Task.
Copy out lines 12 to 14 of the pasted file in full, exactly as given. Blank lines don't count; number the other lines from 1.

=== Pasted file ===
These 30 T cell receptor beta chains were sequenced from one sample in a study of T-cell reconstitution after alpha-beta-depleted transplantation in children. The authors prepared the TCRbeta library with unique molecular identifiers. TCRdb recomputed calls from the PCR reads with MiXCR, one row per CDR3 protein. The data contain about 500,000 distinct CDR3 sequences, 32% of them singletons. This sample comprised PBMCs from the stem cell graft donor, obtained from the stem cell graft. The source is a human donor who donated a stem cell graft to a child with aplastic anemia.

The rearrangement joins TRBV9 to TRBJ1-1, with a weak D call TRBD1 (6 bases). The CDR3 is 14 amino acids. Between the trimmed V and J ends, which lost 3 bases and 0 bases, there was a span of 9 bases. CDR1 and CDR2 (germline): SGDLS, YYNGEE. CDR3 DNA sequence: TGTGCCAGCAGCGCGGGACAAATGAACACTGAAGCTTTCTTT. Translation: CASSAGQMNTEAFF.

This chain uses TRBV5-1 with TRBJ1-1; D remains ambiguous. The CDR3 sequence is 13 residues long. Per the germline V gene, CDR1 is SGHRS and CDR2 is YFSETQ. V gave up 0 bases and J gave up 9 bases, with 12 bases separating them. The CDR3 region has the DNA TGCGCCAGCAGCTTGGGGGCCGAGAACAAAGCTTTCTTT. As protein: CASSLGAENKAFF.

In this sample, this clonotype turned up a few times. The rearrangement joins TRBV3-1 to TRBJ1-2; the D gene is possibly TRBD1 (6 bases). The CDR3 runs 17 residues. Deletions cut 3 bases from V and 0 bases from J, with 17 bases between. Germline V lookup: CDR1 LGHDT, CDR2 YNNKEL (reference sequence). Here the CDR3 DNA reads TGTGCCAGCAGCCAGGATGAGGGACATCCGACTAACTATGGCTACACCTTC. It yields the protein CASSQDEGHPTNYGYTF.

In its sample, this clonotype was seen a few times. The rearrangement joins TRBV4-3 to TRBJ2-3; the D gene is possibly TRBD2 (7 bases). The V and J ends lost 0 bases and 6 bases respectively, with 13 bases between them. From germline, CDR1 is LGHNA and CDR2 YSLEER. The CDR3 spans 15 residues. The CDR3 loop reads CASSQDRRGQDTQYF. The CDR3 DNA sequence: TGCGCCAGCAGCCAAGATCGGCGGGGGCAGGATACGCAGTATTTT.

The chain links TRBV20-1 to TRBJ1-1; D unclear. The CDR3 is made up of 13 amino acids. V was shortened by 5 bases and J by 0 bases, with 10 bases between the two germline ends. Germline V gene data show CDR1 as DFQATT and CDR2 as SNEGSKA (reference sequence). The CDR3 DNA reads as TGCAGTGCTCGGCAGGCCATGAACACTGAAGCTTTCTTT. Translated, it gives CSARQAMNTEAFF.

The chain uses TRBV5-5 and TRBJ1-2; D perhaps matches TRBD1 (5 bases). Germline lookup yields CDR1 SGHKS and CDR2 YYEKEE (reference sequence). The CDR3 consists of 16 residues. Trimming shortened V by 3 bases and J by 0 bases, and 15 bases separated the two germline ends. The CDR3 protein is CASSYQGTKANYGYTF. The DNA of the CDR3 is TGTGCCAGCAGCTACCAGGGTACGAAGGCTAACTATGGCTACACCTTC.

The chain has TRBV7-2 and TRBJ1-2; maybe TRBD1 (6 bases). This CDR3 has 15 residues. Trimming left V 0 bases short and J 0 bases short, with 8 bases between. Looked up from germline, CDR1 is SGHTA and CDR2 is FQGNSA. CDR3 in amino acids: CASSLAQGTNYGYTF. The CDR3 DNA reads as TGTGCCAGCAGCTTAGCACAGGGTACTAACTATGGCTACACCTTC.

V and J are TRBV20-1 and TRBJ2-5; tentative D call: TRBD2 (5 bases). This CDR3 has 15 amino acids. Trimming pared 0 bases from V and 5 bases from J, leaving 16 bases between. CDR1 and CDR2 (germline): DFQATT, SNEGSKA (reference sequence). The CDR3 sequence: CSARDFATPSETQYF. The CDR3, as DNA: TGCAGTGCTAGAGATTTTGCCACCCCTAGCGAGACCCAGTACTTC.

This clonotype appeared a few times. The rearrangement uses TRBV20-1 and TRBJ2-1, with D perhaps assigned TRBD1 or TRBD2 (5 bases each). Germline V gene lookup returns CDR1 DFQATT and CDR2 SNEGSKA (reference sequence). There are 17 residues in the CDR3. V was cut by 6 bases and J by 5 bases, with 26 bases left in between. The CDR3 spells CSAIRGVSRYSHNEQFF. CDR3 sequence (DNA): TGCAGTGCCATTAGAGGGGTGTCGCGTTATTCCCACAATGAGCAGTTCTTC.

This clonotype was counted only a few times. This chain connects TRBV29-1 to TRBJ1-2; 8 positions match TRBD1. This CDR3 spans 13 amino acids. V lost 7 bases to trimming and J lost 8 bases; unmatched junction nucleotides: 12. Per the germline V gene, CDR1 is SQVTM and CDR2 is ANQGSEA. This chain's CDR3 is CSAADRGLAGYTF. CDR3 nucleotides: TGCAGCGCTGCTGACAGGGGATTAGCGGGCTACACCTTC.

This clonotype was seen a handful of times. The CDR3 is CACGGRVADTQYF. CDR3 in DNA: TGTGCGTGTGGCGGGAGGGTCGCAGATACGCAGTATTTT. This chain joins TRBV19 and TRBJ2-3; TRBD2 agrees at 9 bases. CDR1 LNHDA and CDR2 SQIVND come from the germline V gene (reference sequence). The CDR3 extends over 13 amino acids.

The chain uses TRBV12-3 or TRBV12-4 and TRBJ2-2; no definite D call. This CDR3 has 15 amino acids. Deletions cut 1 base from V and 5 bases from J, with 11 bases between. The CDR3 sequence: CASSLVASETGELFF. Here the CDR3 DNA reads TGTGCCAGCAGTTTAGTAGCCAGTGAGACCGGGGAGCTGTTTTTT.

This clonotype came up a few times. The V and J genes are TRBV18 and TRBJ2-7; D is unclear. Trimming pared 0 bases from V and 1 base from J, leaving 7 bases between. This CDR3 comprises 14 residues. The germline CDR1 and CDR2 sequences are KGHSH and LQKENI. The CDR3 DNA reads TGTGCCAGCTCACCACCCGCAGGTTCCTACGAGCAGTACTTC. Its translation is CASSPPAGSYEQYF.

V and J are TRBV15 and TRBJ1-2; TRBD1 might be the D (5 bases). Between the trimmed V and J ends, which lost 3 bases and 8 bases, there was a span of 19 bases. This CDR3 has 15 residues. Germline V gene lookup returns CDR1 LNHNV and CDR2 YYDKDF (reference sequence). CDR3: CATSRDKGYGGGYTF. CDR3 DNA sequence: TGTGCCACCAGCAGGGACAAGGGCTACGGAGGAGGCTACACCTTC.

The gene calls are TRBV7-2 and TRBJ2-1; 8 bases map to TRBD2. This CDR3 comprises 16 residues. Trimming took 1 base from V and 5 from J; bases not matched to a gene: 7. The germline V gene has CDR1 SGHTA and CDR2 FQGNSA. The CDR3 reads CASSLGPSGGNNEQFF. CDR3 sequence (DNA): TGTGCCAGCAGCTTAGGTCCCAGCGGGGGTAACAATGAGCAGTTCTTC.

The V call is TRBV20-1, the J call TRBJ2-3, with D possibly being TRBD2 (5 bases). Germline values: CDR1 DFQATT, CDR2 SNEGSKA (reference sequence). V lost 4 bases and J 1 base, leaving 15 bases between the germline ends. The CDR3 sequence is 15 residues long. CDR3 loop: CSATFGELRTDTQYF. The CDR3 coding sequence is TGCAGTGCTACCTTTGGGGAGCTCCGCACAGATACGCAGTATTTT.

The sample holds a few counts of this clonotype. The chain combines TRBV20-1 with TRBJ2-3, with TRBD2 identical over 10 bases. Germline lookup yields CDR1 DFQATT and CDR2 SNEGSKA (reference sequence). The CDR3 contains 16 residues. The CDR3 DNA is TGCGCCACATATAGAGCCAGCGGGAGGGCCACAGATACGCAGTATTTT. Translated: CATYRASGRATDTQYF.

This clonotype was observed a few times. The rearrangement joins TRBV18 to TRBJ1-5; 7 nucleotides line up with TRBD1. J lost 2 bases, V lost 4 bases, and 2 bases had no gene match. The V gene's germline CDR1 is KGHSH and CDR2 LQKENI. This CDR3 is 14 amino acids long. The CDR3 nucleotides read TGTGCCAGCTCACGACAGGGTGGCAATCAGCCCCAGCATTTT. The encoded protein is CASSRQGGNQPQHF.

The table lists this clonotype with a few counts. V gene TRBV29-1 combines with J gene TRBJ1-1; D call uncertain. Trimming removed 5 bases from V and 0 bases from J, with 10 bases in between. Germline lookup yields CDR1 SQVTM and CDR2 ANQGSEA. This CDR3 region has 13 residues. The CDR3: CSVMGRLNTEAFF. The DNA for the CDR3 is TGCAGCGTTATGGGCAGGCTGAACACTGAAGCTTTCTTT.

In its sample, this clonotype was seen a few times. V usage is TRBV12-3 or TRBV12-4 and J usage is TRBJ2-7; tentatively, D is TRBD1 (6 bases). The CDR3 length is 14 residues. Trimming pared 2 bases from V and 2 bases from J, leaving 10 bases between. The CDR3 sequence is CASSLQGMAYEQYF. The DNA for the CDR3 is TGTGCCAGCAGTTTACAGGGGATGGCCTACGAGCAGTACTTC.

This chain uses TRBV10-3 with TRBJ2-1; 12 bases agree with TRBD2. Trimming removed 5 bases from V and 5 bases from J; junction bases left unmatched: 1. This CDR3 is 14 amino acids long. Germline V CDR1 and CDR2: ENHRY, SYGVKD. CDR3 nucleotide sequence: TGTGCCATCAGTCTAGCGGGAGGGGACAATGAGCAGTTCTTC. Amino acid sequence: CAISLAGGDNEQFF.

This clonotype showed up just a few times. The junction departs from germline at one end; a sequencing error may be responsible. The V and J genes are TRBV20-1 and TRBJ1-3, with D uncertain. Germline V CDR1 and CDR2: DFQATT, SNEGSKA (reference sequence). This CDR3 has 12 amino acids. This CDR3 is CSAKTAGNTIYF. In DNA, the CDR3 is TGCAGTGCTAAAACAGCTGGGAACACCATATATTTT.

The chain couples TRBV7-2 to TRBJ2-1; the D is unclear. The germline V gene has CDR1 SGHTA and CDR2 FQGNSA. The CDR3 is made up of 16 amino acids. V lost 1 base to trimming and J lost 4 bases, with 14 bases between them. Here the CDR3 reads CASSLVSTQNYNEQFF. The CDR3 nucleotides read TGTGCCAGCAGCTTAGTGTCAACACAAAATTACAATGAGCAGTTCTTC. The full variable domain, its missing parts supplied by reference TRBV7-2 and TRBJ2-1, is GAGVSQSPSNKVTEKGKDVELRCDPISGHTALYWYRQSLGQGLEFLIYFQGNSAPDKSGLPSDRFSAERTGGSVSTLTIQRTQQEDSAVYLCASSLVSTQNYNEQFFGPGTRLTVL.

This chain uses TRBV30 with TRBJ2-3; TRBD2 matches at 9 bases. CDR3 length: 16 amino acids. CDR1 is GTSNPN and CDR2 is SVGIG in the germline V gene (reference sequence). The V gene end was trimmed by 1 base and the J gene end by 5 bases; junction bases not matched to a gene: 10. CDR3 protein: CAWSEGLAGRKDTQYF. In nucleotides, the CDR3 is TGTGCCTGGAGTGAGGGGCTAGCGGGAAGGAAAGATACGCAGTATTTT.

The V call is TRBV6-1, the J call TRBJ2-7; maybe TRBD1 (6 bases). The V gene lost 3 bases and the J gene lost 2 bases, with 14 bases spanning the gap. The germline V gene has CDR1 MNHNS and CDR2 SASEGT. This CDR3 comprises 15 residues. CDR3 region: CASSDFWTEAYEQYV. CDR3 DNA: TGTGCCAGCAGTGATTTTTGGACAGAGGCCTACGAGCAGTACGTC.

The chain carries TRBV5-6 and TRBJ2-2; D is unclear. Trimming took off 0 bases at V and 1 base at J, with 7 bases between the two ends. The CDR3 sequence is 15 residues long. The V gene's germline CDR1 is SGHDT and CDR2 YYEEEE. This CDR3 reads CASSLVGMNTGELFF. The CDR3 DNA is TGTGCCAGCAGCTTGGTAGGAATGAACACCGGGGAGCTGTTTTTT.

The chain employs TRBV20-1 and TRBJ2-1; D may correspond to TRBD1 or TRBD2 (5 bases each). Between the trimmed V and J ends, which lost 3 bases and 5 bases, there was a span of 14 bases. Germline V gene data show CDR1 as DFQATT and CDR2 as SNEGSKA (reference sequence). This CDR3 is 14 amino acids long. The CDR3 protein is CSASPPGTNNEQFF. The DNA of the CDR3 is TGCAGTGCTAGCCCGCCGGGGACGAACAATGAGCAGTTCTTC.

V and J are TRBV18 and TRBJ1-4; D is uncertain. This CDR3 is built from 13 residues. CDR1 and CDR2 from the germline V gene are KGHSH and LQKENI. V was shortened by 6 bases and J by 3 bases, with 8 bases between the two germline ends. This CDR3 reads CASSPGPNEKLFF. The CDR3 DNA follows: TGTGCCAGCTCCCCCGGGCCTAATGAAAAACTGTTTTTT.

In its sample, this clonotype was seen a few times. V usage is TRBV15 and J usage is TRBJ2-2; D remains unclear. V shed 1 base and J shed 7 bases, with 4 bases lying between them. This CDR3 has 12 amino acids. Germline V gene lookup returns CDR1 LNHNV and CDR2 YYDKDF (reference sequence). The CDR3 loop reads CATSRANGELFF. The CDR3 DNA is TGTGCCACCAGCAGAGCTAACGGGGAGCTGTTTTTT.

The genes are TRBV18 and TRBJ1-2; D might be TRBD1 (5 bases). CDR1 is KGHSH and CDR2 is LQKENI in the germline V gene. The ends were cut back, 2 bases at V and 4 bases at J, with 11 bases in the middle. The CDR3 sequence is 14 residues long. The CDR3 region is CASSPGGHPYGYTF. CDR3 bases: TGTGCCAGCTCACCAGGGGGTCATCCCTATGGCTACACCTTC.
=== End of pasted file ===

This clonotype was seen a handful of times. The CDR3 is CACGGRVADTQYF. CDR3 in DNA: TGTGCGTGTGGCGGGAGGGTCGCAGATACGCAGTATTTT. This chain joins TRBV19 and TRBJ2-3; TRBD2 agrees at 9 bases. CDR1 LNHDA and CDR2 SQIVND come from the germline V gene (reference sequence). The CDR3 extends over 13 amino acids.

The chain uses TRBV12-3 or TRBV12-4 and TRBJ2-2; no definite D call. This CDR3 has 15 amino acids. Deletions cut 1 base from V and 5 bases from J, with 11 bases between. The CDR3 sequence: CASSLVASETGELFF. Here the CDR3 DNA reads TGTGCCAGCAGTTTAGTAGCCAGTGAGACCGGGGAGCTGTTTTTT.

This clonotype came up a few times. The V and J genes are TRBV18 and TRBJ2-7; D is unclear. Trimming pared 0 bases from V and 1 base from J, leaving 7 bases between. This CDR3 comprises 14 residues. The germline CDR1 and CDR2 sequences are KGHSH and LQKENI. The CDR3 DNA reads TGTGCCAGCTCACCACCCGCAGGTTCCTACGAGCAGTACTTC. Its translation is CASSPPAGSYEQYF.